“On another occasion, during a break in our cabinet meeting, she inquired about Anna, who was about to give birth. When I mentioned that she was due any moment, she quickly dispatched me to be with my wife. Our daughter was born a few hours later and we named her Michaela Corazon, after President Cory. 

“Mrs. Aquino kindly agreed to be Mica’s baptismal godmother, even after she had declared that she no longer accepted invitations to be ninang to babies. She felt it was more appropriate to have younger ninangs. But she obliged on my first request and honored us by accepting. Each year, she would send Mica a gift with a handwritten note and on different occasions, she would talk to Mica, listening and showing interest in what our daughter had to say. 

“She made people feel important by giving them her personal attention and time. She honored us with her presence on different family occasions, despite her full schedule, and we remain grateful for the regard she conveyed by being there. She was personal, present and particular, and we will never forget these qualities of greatness about her.” 

The first head of the Presidential Management Staff and the Metro Manila Commission, Elfren Cruz, reminisced about his years in the Cory Cabinet. He said that one of his proudest memories is that he was one of the few lucky ones who started working for President Cory on Day One of her presidency. This was the day after Marcos fled the country and Corazon Aquino became the new head of the Philippine government.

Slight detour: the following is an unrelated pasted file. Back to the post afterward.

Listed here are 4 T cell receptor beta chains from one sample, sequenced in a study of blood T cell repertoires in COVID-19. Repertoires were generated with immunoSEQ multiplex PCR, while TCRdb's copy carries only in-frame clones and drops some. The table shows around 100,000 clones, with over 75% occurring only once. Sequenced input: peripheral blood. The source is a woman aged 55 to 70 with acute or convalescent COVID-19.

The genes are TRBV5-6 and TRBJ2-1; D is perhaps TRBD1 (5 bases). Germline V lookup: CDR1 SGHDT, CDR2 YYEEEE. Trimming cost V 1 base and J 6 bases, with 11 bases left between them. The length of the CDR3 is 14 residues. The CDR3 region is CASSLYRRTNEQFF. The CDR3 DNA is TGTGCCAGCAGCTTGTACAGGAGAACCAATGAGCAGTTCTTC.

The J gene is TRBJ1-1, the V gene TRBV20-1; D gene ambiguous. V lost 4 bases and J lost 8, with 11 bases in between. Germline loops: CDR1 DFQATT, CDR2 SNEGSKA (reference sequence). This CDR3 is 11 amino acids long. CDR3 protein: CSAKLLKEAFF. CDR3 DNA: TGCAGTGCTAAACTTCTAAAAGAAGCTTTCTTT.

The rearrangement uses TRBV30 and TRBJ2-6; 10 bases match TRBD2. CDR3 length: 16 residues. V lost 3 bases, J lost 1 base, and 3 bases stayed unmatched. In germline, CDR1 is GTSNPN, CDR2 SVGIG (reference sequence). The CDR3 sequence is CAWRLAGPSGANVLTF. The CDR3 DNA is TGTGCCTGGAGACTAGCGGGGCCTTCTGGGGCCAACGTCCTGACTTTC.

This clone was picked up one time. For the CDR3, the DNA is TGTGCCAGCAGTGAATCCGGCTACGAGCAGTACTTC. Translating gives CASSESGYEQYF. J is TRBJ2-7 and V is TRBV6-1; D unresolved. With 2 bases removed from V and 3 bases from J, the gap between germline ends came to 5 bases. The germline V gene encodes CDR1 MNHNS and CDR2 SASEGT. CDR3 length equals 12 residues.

“I witnessed her resolving policy debates and political conflicts. But her main concern was directly helping the poor. She saw the poor as individuals with different needs and not just as economic indicators or poverty rates. She wanted projects that had a direct impact on their lives — classrooms, potable water systems, footbridges, livelihood projects. “Cory Aquino was a lady — always courteous and polite. I never saw her humiliate or embarrass anyone. But we knew when her lips would tighten and she was becoming upset and we knew it was time to move on.